"You think me a common harlot? Did you not hear a THING I said?" The bed bolster was goose-down, and heavy; the boy wielded it with alarming skill, catching Ashley on the shoulder, feathers flying. "Damn you! Eighteen years I've spent in this miserable pit of the world, but you!" He swung the bolster again, with more anger than aim, and Ashley easily deflected it. "I PRAYED for you, damn you! For the one with the Words, for the face I've seen in my dreams since I was old enough to do so." He gestured at himself furiously. "This is all I have to pay my passage, currency uncirculated, I warrant you, and you fling me back like palm-worn penny. Better to have let the stones crush me, better to have left me to kiss death in the cold than to taunt me with my own desires!" He would have lashed out with his fists but Ashley caught him, holding his arms as the boy kicked and thrashed with all the instinct of a captured hare.

"Calm down! Before you wake the whole damn inn--"

"Let go! Unhand me before I--"


He froze, panting. "What?"

Ashley felt the Dark blossom, as if speaking the name was the sigil keeping the boy locked. The was no question in Ashley's mind as to the boy's identity; touch, sight and scent all thrummed with recognition, and the blood-sin was practically singing for joy. Guiltily, he remembered his insinuations. The boy was no whore, only starving for more than food. The Dark so familiar, but still beyond his fingertips, lingering and elusive as dreams. Eighteen years of that in this barren hole of a country, Ashley would be furious as well. "Sydney. That's your name, isn't it."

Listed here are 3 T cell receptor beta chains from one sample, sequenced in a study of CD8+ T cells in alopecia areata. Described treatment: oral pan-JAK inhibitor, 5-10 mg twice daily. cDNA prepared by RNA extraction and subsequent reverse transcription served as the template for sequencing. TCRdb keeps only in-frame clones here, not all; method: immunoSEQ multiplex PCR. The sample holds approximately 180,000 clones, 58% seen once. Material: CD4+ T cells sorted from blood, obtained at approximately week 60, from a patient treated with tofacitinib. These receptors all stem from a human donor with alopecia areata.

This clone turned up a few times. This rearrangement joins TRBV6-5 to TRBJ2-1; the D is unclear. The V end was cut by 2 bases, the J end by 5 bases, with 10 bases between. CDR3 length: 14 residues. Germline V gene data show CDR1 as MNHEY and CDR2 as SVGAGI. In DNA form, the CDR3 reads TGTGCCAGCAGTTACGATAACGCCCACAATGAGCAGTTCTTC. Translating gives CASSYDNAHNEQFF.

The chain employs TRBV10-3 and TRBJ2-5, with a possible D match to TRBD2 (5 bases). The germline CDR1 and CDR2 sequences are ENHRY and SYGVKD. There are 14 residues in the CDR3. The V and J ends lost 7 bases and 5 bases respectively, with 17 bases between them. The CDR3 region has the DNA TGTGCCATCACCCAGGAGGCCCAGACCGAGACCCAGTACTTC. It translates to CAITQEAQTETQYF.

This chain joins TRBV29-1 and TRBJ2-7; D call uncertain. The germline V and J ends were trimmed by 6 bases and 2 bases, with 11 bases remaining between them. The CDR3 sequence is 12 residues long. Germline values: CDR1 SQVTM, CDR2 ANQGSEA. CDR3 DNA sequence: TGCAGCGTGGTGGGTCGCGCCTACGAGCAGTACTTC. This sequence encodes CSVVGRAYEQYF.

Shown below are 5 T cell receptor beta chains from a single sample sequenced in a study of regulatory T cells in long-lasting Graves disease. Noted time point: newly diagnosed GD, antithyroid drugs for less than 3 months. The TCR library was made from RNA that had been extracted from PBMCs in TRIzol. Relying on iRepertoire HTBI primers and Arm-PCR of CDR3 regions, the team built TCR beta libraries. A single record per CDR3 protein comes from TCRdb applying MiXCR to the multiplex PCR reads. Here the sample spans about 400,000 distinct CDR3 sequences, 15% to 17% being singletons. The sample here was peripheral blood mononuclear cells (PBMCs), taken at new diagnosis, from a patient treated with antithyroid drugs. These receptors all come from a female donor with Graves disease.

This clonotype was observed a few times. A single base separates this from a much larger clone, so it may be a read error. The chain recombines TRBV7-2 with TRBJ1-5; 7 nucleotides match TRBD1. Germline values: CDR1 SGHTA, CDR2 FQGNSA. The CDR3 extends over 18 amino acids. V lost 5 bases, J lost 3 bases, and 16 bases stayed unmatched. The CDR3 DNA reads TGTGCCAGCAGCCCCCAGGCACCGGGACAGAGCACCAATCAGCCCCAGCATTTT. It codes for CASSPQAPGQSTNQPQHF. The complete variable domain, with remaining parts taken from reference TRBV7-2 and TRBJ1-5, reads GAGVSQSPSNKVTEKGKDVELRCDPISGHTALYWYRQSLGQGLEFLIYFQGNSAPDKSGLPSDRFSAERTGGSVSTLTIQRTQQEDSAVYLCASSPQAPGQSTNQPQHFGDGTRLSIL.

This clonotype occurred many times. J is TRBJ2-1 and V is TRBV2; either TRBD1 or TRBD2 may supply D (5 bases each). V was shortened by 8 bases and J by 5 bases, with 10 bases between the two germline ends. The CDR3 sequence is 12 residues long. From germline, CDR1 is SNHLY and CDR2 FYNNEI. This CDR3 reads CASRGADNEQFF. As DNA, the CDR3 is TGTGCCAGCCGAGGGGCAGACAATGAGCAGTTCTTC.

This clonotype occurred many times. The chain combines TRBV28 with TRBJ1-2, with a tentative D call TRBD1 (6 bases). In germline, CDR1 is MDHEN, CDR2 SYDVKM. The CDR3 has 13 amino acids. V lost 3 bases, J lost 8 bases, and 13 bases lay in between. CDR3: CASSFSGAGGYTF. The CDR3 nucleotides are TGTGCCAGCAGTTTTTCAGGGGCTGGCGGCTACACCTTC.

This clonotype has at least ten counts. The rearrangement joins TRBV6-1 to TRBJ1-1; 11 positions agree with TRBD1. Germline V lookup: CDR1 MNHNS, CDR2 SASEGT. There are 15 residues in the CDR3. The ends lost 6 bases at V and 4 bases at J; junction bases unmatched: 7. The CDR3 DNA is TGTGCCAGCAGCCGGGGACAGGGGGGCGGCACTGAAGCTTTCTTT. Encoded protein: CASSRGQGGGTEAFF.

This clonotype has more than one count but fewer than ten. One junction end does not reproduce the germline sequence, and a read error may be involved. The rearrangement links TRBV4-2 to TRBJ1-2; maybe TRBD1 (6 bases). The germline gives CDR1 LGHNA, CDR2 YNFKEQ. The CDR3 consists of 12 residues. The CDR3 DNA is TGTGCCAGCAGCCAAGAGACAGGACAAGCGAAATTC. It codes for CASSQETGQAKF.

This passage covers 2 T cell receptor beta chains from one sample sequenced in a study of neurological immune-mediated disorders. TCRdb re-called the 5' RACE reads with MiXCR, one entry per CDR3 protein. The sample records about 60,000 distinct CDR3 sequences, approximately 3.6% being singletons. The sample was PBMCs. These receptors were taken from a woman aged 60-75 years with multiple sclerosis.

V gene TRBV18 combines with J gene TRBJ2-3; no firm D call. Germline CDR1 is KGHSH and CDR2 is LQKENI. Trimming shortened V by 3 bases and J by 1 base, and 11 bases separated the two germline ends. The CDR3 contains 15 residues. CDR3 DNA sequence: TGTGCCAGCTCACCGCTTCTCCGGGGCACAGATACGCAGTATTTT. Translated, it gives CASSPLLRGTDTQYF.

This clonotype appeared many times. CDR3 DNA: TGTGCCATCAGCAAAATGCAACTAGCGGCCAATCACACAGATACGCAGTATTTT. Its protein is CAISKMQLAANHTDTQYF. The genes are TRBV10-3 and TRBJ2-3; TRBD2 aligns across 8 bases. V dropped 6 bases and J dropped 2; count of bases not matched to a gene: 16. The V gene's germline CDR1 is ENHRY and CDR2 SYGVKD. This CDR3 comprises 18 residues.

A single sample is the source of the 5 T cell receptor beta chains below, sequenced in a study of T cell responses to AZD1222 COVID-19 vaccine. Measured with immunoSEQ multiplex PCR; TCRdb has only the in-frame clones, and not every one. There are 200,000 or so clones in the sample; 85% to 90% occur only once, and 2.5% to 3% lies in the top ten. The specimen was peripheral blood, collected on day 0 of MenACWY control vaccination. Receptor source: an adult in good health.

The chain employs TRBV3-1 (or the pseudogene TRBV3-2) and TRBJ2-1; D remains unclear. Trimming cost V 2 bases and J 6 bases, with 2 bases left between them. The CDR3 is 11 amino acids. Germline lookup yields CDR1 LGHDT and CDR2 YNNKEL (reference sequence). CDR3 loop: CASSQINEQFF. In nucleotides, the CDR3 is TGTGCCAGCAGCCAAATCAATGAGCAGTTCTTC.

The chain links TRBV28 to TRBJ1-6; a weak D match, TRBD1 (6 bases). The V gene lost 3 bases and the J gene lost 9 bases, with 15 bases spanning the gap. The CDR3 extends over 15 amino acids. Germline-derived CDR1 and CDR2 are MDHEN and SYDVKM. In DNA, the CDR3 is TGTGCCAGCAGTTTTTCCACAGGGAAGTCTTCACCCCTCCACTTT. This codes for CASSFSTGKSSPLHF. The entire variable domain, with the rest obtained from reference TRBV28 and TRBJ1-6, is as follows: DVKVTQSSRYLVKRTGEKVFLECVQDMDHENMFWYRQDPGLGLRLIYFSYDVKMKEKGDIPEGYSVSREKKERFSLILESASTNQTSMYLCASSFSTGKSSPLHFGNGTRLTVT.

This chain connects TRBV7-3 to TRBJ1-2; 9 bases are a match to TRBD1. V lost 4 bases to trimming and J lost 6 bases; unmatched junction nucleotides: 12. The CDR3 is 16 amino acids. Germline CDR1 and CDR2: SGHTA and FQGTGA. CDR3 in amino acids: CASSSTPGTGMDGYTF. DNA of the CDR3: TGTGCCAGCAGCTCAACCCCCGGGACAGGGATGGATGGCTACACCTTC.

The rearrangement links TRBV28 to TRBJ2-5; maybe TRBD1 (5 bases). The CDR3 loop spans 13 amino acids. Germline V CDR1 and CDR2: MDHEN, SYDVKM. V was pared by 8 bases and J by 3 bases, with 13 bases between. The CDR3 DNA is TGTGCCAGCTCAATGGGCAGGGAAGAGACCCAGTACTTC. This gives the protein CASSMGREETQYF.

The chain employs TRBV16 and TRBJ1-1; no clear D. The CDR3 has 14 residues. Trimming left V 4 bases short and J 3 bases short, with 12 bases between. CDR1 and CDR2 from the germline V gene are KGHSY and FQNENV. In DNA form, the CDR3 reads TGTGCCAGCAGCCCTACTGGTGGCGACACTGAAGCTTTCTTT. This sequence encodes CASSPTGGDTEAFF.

He struggled again, but it was half-hearted. "What if it is? It makes no difference to-mmfft-!" His protests were cut short by Ashley's hand, clamped firmly over his mouth.

"Listen to me." Ashley said, looking unwaveringly into those painted-glass eyes. "And listen closely. I will not take what you offer because it is a gift that I have not merited. You do not know what prices you have already paid, the gift you have already bestowed upon me. To take what you offer now would be too rich. Can you understand that?"

He started to protest, but Ashley's hand became a silencing finger over his lips. "Trust me."

Sydney was thoughtful, absorbing this. "If you are in my debt as you say, then I ask two favors of you."

Ashley nodded. "Ask them."

"Take me away from this place. I never want to see it again."

Ashley could well understand that. "I would not have left without you, anyway." He offered apology in the curve of his grin. "I might have been found bludgeoned to death by a bed-bolster. Your other request?"

Sydney's eyes narrowed, but not in anger. A chuckle might have stirred beneath Ashley's fingers. "Let me go. You're standing on my foot and I'm nearly twisted in half."

"Oh." Sheepishly, Ashley released him. He stood back to watch as the boy-Sydney righted himself and smoothed back his hair. "I didn't mean to insult you."

"Fair enough. I'm afraid I've acted rather badly." Sydney turned to offer him a smile. "But I had no choice in the matter."

"Some things never change," Ashley said, and realized belatedly that he'd never actually put his trousers on. "Excuse me."

"Certainly." Sydney sat down cross-legged on the rumpled bed and looked hopefully in the wine bottle. It was empty. He sighed.

"I'll get us some breakfast, if you'll just... one moment." Ashley held out the clothing he'd pulled from his saddlebags last night. "Here, before you catch your death."

Sydney accepted it graciously, the folds of fabric leaking out of his fingers as he held up the black shirt. "Is this... silk?" he asked, holding it to his chest.

Ashley shrugged. "Yes. I'm afraid it won't be too warm but I'll ask the innkeep about a cloak and--"

"I've never touched silk before." Sydney slid his hands down the garment, over his skin. Ashley fought to swallow.

"Yes, well. It's nearly dawn, so if you want to get dressed I'll... I'll leave you be." He hurried out the door.